Improving the Nation’s Climate Forecast System

The Central Plains drought of 2012 evolved over multiple years and continued into 2013, covering as much land area as the Dust Bowl and devastating the nation’s corn crop. Preparation can lessen the impact of such hydrologic extremes, and one key to better preparation is improved forecasts. Research Associate Craig Ferguson is working on ways to enhance operational forecast models.

climate forecast system
Research Associate Craig Ferguson is working on ways to enhance operational forecast models.

Ferguson, who joined the Atmospheric Sciences Research Center (ASRC) in 2013, uses satellites to explore the role of surface variations in soil moisture and vegetation on weather and short-term climate. Just as sea surface temperature anomalies are known to be predictive of weather and climate patterns, variations on land can lend predictability to daily temperature, precipitation and seasonal extremes, such as droughts. Existing weather and climate models, however, do not agree on the strength of the land’s role.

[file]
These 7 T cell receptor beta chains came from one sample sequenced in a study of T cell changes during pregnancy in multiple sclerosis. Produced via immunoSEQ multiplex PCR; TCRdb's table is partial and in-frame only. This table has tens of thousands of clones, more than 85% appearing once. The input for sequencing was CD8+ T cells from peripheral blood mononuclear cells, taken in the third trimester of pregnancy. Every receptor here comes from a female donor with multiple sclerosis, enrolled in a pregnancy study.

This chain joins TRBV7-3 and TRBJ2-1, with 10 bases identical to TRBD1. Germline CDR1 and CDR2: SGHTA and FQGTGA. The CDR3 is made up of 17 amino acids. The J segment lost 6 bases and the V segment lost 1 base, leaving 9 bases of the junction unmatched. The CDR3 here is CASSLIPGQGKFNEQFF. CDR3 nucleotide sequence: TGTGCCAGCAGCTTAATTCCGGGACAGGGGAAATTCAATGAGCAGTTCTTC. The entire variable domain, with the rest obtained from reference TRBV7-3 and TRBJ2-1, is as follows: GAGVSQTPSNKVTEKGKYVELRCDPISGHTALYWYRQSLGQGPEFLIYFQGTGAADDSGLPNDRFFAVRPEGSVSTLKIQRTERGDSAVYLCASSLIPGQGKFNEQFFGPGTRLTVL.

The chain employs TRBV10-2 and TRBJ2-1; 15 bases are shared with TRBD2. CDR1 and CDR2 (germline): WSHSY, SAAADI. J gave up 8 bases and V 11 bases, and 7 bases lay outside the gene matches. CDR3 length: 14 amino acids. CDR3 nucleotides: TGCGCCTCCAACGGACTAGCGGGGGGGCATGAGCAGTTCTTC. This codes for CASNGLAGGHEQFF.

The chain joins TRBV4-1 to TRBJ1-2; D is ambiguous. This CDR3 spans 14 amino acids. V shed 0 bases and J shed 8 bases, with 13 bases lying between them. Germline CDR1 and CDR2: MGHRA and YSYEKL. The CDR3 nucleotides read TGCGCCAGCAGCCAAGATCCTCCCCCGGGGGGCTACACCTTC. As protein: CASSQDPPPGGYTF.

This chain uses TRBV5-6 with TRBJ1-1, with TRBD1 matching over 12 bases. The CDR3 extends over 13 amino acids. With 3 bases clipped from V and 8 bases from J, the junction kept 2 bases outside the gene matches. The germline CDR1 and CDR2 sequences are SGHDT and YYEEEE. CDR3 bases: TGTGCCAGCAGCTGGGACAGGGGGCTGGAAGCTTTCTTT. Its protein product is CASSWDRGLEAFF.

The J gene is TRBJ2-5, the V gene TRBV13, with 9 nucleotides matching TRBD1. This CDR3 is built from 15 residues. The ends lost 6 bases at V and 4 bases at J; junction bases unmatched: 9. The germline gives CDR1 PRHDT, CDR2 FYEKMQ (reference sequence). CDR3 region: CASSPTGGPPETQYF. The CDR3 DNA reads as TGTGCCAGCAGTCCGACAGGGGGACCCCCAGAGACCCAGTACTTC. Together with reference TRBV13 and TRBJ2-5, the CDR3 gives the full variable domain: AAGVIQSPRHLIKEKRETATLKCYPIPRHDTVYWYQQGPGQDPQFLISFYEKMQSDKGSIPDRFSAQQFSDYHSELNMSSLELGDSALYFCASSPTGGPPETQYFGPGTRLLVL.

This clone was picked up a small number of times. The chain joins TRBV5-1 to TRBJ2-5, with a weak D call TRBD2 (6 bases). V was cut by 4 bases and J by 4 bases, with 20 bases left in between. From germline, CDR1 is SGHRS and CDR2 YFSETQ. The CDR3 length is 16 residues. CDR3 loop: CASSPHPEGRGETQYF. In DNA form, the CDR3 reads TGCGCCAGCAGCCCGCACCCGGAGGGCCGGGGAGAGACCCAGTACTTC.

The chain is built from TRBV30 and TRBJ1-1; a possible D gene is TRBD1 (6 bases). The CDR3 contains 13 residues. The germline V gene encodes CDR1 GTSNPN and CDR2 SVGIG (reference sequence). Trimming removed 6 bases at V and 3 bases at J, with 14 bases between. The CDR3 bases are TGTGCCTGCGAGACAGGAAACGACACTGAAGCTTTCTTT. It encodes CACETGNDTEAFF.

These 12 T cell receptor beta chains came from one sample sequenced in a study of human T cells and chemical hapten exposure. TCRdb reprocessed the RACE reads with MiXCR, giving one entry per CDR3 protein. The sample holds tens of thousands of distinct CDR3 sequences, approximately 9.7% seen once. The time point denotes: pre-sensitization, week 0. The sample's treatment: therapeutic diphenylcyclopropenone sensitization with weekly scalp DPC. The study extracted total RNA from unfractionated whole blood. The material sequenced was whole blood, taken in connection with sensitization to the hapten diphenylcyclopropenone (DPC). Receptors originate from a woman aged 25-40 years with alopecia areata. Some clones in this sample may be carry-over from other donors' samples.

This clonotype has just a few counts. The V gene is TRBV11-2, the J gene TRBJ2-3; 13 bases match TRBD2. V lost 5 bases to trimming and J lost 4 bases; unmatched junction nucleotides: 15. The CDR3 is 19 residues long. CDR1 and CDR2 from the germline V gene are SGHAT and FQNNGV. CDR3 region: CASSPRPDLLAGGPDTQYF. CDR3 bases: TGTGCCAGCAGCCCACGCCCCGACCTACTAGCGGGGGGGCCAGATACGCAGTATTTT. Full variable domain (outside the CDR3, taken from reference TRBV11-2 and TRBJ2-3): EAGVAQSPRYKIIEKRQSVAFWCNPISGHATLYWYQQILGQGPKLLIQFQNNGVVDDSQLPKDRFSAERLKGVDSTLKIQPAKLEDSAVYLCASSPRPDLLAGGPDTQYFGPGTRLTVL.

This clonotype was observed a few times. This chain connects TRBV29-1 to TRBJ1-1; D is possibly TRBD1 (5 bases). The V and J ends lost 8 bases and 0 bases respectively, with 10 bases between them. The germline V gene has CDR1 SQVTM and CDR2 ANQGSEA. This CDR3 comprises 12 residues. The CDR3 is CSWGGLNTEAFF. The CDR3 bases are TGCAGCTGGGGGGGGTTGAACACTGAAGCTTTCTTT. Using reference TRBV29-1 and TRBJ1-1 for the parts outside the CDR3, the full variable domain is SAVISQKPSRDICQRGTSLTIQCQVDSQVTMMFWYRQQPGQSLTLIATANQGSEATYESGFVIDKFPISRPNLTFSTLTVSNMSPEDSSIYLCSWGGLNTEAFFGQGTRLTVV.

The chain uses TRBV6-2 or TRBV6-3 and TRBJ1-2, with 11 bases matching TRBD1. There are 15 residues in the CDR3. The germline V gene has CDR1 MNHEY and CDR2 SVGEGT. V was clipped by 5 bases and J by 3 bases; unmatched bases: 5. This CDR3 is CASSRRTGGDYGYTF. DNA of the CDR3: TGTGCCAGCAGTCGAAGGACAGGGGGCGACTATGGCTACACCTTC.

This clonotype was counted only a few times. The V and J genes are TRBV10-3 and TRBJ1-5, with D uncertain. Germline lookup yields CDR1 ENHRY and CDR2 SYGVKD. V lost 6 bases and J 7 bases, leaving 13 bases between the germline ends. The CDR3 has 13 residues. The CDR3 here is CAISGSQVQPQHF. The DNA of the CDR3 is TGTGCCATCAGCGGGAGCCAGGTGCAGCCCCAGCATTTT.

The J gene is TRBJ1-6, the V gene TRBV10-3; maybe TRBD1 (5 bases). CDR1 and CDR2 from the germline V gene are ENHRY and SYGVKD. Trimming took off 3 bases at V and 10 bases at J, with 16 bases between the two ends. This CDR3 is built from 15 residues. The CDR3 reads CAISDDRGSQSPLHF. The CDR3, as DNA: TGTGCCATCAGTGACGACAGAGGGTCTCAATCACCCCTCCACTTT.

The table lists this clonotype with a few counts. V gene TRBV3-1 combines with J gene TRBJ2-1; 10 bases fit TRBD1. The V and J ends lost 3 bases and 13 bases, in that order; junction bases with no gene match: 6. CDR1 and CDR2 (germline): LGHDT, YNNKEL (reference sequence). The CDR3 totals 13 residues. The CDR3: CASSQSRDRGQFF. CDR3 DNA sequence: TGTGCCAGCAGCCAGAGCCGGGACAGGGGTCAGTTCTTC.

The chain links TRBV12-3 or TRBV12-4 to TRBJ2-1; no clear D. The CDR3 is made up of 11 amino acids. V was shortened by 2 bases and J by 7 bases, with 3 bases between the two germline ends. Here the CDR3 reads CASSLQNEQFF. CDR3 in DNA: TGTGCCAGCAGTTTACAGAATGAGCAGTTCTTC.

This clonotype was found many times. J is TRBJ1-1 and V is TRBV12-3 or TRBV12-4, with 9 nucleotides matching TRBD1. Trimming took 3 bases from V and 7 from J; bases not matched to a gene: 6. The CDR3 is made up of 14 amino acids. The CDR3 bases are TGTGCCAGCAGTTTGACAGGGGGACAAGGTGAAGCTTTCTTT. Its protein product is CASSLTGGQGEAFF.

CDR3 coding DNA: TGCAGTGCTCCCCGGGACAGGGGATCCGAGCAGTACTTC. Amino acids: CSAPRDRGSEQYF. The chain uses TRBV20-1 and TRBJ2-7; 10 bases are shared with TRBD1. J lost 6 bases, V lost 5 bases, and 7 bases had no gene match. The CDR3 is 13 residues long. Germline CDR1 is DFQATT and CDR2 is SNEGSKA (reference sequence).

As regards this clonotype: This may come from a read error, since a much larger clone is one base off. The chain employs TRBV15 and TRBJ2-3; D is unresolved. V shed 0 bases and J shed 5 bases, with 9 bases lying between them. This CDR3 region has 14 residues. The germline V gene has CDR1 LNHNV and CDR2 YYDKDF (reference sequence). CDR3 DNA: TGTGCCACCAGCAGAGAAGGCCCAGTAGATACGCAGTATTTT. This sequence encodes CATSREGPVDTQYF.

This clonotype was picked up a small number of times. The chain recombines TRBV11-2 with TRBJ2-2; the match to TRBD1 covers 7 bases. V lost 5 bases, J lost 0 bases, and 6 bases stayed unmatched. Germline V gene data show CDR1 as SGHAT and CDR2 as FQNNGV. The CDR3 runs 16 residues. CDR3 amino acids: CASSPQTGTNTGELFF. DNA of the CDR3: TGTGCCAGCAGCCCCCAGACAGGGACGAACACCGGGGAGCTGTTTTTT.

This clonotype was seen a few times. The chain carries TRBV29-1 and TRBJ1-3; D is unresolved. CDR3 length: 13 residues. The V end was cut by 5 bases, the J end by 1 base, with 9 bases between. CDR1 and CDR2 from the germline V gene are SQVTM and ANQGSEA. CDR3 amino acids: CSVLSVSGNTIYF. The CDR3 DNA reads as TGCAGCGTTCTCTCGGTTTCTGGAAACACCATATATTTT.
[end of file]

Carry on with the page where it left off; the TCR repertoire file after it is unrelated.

Ferguson pioneered a research approach using microwave and infrared sensors on NASA’s Aqua satellite that, for the first time ever, resolved which models correctly represented regional land-atmospheric coupling and feedbacks. At ASRC, Ferguson is building a team to collaborate on improving sub-seasonal to seasonal forecast skills through incorporating these satellite-observed tendencies. For his initial work in this area, he was awarded the 2014 National Space Club NOAA David Johnson Award.